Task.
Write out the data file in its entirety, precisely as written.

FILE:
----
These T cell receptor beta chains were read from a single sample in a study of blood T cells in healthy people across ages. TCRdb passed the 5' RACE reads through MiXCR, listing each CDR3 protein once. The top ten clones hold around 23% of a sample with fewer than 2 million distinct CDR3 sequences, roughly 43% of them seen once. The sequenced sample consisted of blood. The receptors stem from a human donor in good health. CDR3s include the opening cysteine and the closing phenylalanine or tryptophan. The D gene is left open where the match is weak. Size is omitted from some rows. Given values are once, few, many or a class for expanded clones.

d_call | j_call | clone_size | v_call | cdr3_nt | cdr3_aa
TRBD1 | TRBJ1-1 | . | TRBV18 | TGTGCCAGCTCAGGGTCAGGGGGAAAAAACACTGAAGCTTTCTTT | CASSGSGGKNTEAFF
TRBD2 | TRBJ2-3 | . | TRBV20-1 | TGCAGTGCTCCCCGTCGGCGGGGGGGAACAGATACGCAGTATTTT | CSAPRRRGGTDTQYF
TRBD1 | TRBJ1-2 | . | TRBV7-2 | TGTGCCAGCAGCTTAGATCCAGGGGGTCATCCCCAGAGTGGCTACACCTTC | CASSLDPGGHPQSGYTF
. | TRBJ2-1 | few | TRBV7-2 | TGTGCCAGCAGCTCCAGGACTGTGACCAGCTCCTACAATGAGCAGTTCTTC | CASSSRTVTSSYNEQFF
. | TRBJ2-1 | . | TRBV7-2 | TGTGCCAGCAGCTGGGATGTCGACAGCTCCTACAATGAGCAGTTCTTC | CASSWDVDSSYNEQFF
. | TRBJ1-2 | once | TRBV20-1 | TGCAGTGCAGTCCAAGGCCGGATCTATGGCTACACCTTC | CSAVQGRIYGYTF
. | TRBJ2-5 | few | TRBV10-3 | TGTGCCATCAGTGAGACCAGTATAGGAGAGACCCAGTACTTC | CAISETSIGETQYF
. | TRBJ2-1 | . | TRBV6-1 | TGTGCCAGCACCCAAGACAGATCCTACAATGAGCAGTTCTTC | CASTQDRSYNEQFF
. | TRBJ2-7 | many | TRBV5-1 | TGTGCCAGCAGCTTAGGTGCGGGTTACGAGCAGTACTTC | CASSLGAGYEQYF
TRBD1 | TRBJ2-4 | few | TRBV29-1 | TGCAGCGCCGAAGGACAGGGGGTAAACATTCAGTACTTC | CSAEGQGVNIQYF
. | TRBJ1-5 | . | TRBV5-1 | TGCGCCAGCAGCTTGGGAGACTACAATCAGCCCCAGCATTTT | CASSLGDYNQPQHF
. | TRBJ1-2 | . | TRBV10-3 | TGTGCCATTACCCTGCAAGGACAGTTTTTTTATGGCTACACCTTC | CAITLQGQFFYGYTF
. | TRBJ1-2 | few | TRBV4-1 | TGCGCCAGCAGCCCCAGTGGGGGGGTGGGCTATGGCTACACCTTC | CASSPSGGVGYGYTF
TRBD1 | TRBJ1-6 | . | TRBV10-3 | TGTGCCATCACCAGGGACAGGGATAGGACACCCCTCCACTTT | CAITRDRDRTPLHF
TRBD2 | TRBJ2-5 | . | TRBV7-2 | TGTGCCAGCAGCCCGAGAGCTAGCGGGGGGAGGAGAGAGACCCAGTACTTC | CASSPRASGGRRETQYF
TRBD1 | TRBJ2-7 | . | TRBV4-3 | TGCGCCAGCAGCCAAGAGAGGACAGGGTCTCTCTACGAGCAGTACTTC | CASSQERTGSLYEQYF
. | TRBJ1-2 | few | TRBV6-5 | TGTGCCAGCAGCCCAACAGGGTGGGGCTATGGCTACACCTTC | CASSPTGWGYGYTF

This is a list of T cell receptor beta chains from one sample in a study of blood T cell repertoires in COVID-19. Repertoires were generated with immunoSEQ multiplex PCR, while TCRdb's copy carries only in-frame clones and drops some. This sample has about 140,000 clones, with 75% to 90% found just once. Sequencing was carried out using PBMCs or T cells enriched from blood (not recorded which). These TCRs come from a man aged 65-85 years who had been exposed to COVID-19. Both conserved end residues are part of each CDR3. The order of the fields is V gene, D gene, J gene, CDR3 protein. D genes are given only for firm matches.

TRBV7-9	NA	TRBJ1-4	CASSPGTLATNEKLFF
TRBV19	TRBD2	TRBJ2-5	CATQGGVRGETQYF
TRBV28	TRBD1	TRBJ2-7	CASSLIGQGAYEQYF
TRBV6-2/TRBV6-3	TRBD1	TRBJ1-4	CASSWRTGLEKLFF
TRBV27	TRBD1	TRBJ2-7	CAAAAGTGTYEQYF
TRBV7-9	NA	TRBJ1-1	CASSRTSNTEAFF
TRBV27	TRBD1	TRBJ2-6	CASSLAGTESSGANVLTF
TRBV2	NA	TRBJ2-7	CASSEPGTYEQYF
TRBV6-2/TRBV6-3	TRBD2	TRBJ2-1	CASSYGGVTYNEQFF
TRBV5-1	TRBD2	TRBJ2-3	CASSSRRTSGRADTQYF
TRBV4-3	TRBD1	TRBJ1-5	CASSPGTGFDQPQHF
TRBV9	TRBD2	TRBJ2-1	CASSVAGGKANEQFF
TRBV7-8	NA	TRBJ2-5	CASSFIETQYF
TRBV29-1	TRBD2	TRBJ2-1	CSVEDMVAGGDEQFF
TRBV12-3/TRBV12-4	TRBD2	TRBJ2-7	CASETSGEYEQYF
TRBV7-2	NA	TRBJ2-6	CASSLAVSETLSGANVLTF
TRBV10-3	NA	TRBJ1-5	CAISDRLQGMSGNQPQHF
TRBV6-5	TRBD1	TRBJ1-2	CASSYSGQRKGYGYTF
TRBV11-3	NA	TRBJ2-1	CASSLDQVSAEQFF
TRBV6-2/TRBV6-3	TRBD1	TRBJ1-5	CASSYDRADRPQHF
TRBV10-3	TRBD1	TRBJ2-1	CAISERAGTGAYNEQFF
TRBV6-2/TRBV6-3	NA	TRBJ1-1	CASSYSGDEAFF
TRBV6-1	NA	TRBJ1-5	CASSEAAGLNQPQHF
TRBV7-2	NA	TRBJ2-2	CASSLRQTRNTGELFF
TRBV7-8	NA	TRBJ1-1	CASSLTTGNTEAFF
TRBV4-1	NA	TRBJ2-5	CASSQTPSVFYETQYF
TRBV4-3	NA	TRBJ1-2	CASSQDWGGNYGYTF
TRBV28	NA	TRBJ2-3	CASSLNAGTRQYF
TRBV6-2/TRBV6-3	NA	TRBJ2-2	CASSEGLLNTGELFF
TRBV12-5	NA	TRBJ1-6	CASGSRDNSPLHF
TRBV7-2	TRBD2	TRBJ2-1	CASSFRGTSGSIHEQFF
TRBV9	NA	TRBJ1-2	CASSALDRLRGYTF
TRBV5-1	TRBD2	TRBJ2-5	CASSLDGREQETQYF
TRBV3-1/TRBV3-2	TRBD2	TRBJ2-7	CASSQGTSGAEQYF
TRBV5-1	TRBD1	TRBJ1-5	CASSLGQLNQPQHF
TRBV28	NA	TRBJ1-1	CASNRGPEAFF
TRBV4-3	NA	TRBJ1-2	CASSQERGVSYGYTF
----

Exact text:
These T cell receptor beta chains were read from a single sample in a study of blood T cells in healthy people across ages. TCRdb passed the 5' RACE reads through MiXCR, listing each CDR3 protein once. The top ten clones hold around 23% of a sample with fewer than 2 million distinct CDR3 sequences, roughly 43% of them seen once. The sequenced sample consisted of blood. The receptors stem from a human donor in good health. CDR3s include the opening cysteine and the closing phenylalanine or tryptophan. The D gene is left open where the match is weak. Size is omitted from some rows. Given values are once, few, many or a class for expanded clones.

d_call | j_call | clone_size | v_call | cdr3_nt | cdr3_aa
TRBD1 | TRBJ1-1 | . | TRBV18 | TGTGCCAGCTCAGGGTCAGGGGGAAAAAACACTGAAGCTTTCTTT | CASSGSGGKNTEAFF
TRBD2 | TRBJ2-3 | . | TRBV20-1 | TGCAGTGCTCCCCGTCGGCGGGGGGGAACAGATACGCAGTATTTT | CSAPRRRGGTDTQYF
TRBD1 | TRBJ1-2 | . | TRBV7-2 | TGTGCCAGCAGCTTAGATCCAGGGGGTCATCCCCAGAGTGGCTACACCTTC | CASSLDPGGHPQSGYTF
. | TRBJ2-1 | few | TRBV7-2 | TGTGCCAGCAGCTCCAGGACTGTGACCAGCTCCTACAATGAGCAGTTCTTC | CASSSRTVTSSYNEQFF
. | TRBJ2-1 | . | TRBV7-2 | TGTGCCAGCAGCTGGGATGTCGACAGCTCCTACAATGAGCAGTTCTTC | CASSWDVDSSYNEQFF
. | TRBJ1-2 | once | TRBV20-1 | TGCAGTGCAGTCCAAGGCCGGATCTATGGCTACACCTTC | CSAVQGRIYGYTF
. | TRBJ2-5 | few | TRBV10-3 | TGTGCCATCAGTGAGACCAGTATAGGAGAGACCCAGTACTTC | CAISETSIGETQYF
. | TRBJ2-1 | . | TRBV6-1 | TGTGCCAGCACCCAAGACAGATCCTACAATGAGCAGTTCTTC | CASTQDRSYNEQFF
. | TRBJ2-7 | many | TRBV5-1 | TGTGCCAGCAGCTTAGGTGCGGGTTACGAGCAGTACTTC | CASSLGAGYEQYF
TRBD1 | TRBJ2-4 | few | TRBV29-1 | TGCAGCGCCGAAGGACAGGGGGTAAACATTCAGTACTTC | CSAEGQGVNIQYF
. | TRBJ1-5 | . | TRBV5-1 | TGCGCCAGCAGCTTGGGAGACTACAATCAGCCCCAGCATTTT | CASSLGDYNQPQHF
. | TRBJ1-2 | . | TRBV10-3 | TGTGCCATTACCCTGCAAGGACAGTTTTTTTATGGCTACACCTTC | CAITLQGQFFYGYTF
. | TRBJ1-2 | few | TRBV4-1 | TGCGCCAGCAGCCCCAGTGGGGGGGTGGGCTATGGCTACACCTTC | CASSPSGGVGYGYTF
TRBD1 | TRBJ1-6 | . | TRBV10-3 | TGTGCCATCACCAGGGACAGGGATAGGACACCCCTCCACTTT | CAITRDRDRTPLHF
TRBD2 | TRBJ2-5 | . | TRBV7-2 | TGTGCCAGCAGCCCGAGAGCTAGCGGGGGGAGGAGAGAGACCCAGTACTTC | CASSPRASGGRRETQYF
TRBD1 | TRBJ2-7 | . | TRBV4-3 | TGCGCCAGCAGCCAAGAGAGGACAGGGTCTCTCTACGAGCAGTACTTC | CASSQERTGSLYEQYF
. | TRBJ1-2 | few | TRBV6-5 | TGTGCCAGCAGCCCAACAGGGTGGGGCTATGGCTACACCTTC | CASSPTGWGYGYTF

This is a list of T cell receptor beta chains from one sample in a study of blood T cell repertoires in COVID-19. Repertoires were generated with immunoSEQ multiplex PCR, while TCRdb's copy carries only in-frame clones and drops some. This sample has about 140,000 clones, with 75% to 90% found just once. Sequencing was carried out using PBMCs or T cells enriched from blood (not recorded which). These TCRs come from a man aged 65-85 years who had been exposed to COVID-19. Both conserved end residues are part of each CDR3. The order of the fields is V gene, D gene, J gene, CDR3 protein. D genes are given only for firm matches.

TRBV7-9	NA	TRBJ1-4	CASSPGTLATNEKLFF
TRBV19	TRBD2	TRBJ2-5	CATQGGVRGETQYF
TRBV28	TRBD1	TRBJ2-7	CASSLIGQGAYEQYF
TRBV6-2/TRBV6-3	TRBD1	TRBJ1-4	CASSWRTGLEKLFF
TRBV27	TRBD1	TRBJ2-7	CAAAAGTGTYEQYF
TRBV7-9	NA	TRBJ1-1	CASSRTSNTEAFF
TRBV27	TRBD1	TRBJ2-6	CASSLAGTESSGANVLTF
TRBV2	NA	TRBJ2-7	CASSEPGTYEQYF
TRBV6-2/TRBV6-3	TRBD2	TRBJ2-1	CASSYGGVTYNEQFF
TRBV5-1	TRBD2	TRBJ2-3	CASSSRRTSGRADTQYF
TRBV4-3	TRBD1	TRBJ1-5	CASSPGTGFDQPQHF
TRBV9	TRBD2	TRBJ2-1	CASSVAGGKANEQFF
TRBV7-8	NA	TRBJ2-5	CASSFIETQYF
TRBV29-1	TRBD2	TRBJ2-1	CSVEDMVAGGDEQFF
TRBV12-3/TRBV12-4	TRBD2	TRBJ2-7	CASETSGEYEQYF
TRBV7-2	NA	TRBJ2-6	CASSLAVSETLSGANVLTF
TRBV10-3	NA	TRBJ1-5	CAISDRLQGMSGNQPQHF
TRBV6-5	TRBD1	TRBJ1-2	CASSYSGQRKGYGYTF
TRBV11-3	NA	TRBJ2-1	CASSLDQVSAEQFF
TRBV6-2/TRBV6-3	TRBD1	TRBJ1-5	CASSYDRADRPQHF
TRBV10-3	TRBD1	TRBJ2-1	CAISERAGTGAYNEQFF
TRBV6-2/TRBV6-3	NA	TRBJ1-1	CASSYSGDEAFF
TRBV6-1	NA	TRBJ1-5	CASSEAAGLNQPQHF
TRBV7-2	NA	TRBJ2-2	CASSLRQTRNTGELFF
TRBV7-8	NA	TRBJ1-1	CASSLTTGNTEAFF
TRBV4-1	NA	TRBJ2-5	CASSQTPSVFYETQYF
TRBV4-3	NA	TRBJ1-2	CASSQDWGGNYGYTF
TRBV28	NA	TRBJ2-3	CASSLNAGTRQYF
TRBV6-2/TRBV6-3	NA	TRBJ2-2	CASSEGLLNTGELFF
TRBV12-5	NA	TRBJ1-6	CASGSRDNSPLHF
TRBV7-2	TRBD2	TRBJ2-1	CASSFRGTSGSIHEQFF
TRBV9	NA	TRBJ1-2	CASSALDRLRGYTF
TRBV5-1	TRBD2	TRBJ2-5	CASSLDGREQETQYF
TRBV3-1/TRBV3-2	TRBD2	TRBJ2-7	CASSQGTSGAEQYF
TRBV5-1	TRBD1	TRBJ1-5	CASSLGQLNQPQHF
TRBV28	NA	TRBJ1-1	CASNRGPEAFF
TRBV4-3	NA	TRBJ1-2	CASSQERGVSYGYTF